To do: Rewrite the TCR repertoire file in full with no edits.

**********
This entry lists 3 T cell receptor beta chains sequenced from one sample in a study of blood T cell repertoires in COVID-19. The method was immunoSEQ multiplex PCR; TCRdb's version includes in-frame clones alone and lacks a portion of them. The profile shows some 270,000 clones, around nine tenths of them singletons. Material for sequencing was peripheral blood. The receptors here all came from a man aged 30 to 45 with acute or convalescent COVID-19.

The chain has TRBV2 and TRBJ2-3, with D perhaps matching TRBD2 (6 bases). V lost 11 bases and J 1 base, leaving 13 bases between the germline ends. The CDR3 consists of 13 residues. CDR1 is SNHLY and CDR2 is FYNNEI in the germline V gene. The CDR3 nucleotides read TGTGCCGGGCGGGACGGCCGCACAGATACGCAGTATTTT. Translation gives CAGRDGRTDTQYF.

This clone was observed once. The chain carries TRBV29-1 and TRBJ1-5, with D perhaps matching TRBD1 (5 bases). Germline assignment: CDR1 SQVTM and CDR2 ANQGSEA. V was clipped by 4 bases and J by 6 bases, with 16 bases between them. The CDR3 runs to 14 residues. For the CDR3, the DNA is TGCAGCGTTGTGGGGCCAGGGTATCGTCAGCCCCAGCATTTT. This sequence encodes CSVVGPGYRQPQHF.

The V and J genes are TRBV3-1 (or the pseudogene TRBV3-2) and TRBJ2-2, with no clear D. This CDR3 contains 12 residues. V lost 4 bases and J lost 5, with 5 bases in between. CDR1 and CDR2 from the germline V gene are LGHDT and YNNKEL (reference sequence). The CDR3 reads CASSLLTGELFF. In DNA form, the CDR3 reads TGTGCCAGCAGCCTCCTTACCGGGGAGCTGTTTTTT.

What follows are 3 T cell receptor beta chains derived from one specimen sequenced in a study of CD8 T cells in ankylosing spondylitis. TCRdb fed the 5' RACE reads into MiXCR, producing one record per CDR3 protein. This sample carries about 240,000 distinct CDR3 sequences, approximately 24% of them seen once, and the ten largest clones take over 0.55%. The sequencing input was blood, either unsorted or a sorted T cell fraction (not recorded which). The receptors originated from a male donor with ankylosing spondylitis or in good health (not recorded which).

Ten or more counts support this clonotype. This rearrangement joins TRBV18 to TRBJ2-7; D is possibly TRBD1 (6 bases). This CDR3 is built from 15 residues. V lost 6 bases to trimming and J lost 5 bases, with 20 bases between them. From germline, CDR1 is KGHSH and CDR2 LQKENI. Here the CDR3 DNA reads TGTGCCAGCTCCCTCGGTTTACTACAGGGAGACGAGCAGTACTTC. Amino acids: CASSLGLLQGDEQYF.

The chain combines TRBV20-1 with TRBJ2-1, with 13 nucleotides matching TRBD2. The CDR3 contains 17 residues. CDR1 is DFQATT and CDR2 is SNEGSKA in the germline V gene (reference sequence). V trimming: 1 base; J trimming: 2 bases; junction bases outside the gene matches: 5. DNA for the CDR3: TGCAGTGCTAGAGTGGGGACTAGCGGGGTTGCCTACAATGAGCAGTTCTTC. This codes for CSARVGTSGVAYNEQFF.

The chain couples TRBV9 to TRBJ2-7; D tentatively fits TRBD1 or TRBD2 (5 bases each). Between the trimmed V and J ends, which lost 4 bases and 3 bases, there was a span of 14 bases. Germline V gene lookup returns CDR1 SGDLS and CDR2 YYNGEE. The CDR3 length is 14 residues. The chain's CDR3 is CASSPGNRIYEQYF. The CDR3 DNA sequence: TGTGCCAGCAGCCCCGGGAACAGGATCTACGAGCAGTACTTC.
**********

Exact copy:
This entry lists 3 T cell receptor beta chains sequenced from one sample in a study of blood T cell repertoires in COVID-19. The method was immunoSEQ multiplex PCR; TCRdb's version includes in-frame clones alone and lacks a portion of them. The profile shows some 270,000 clones, around nine tenths of them singletons. Material for sequencing was peripheral blood. The receptors here all came from a man aged 30 to 45 with acute or convalescent COVID-19.

The chain has TRBV2 and TRBJ2-3, with D perhaps matching TRBD2 (6 bases). V lost 11 bases and J 1 base, leaving 13 bases between the germline ends. The CDR3 consists of 13 residues. CDR1 is SNHLY and CDR2 is FYNNEI in the germline V gene. The CDR3 nucleotides read TGTGCCGGGCGGGACGGCCGCACAGATACGCAGTATTTT. Translation gives CAGRDGRTDTQYF.

This clone was observed once. The chain carries TRBV29-1 and TRBJ1-5, with D perhaps matching TRBD1 (5 bases). Germline assignment: CDR1 SQVTM and CDR2 ANQGSEA. V was clipped by 4 bases and J by 6 bases, with 16 bases between them. The CDR3 runs to 14 residues. For the CDR3, the DNA is TGCAGCGTTGTGGGGCCAGGGTATCGTCAGCCCCAGCATTTT. This sequence encodes CSVVGPGYRQPQHF.

The V and J genes are TRBV3-1 (or the pseudogene TRBV3-2) and TRBJ2-2, with no clear D. This CDR3 contains 12 residues. V lost 4 bases and J lost 5, with 5 bases in between. CDR1 and CDR2 from the germline V gene are LGHDT and YNNKEL (reference sequence). The CDR3 reads CASSLLTGELFF. In DNA form, the CDR3 reads TGTGCCAGCAGCCTCCTTACCGGGGAGCTGTTTTTT.

What follows are 3 T cell receptor beta chains derived from one specimen sequenced in a study of CD8 T cells in ankylosing spondylitis. TCRdb fed the 5' RACE reads into MiXCR, producing one record per CDR3 protein. This sample carries about 240,000 distinct CDR3 sequences, approximately 24% of them seen once, and the ten largest clones take over 0.55%. The sequencing input was blood, either unsorted or a sorted T cell fraction (not recorded which). The receptors originated from a male donor with ankylosing spondylitis or in good health (not recorded which).

Ten or more counts support this clonotype. This rearrangement joins TRBV18 to TRBJ2-7; D is possibly TRBD1 (6 bases). This CDR3 is built from 15 residues. V lost 6 bases to trimming and J lost 5 bases, with 20 bases between them. From germline, CDR1 is KGHSH and CDR2 LQKENI. Here the CDR3 DNA reads TGTGCCAGCTCCCTCGGTTTACTACAGGGAGACGAGCAGTACTTC. Amino acids: CASSLGLLQGDEQYF.

The chain combines TRBV20-1 with TRBJ2-1, with 13 nucleotides matching TRBD2. The CDR3 contains 17 residues. CDR1 is DFQATT and CDR2 is SNEGSKA in the germline V gene (reference sequence). V trimming: 1 base; J trimming: 2 bases; junction bases outside the gene matches: 5. DNA for the CDR3: TGCAGTGCTAGAGTGGGGACTAGCGGGGTTGCCTACAATGAGCAGTTCTTC. This codes for CSARVGTSGVAYNEQFF.

The chain couples TRBV9 to TRBJ2-7; D tentatively fits TRBD1 or TRBD2 (5 bases each). Between the trimmed V and J ends, which lost 4 bases and 3 bases, there was a span of 14 bases. Germline V gene lookup returns CDR1 SGDLS and CDR2 YYNGEE. The CDR3 length is 14 residues. The chain's CDR3 is CASSPGNRIYEQYF. The CDR3 DNA sequence: TGTGCCAGCAGCCCCGGGAACAGGATCTACGAGCAGTACTTC.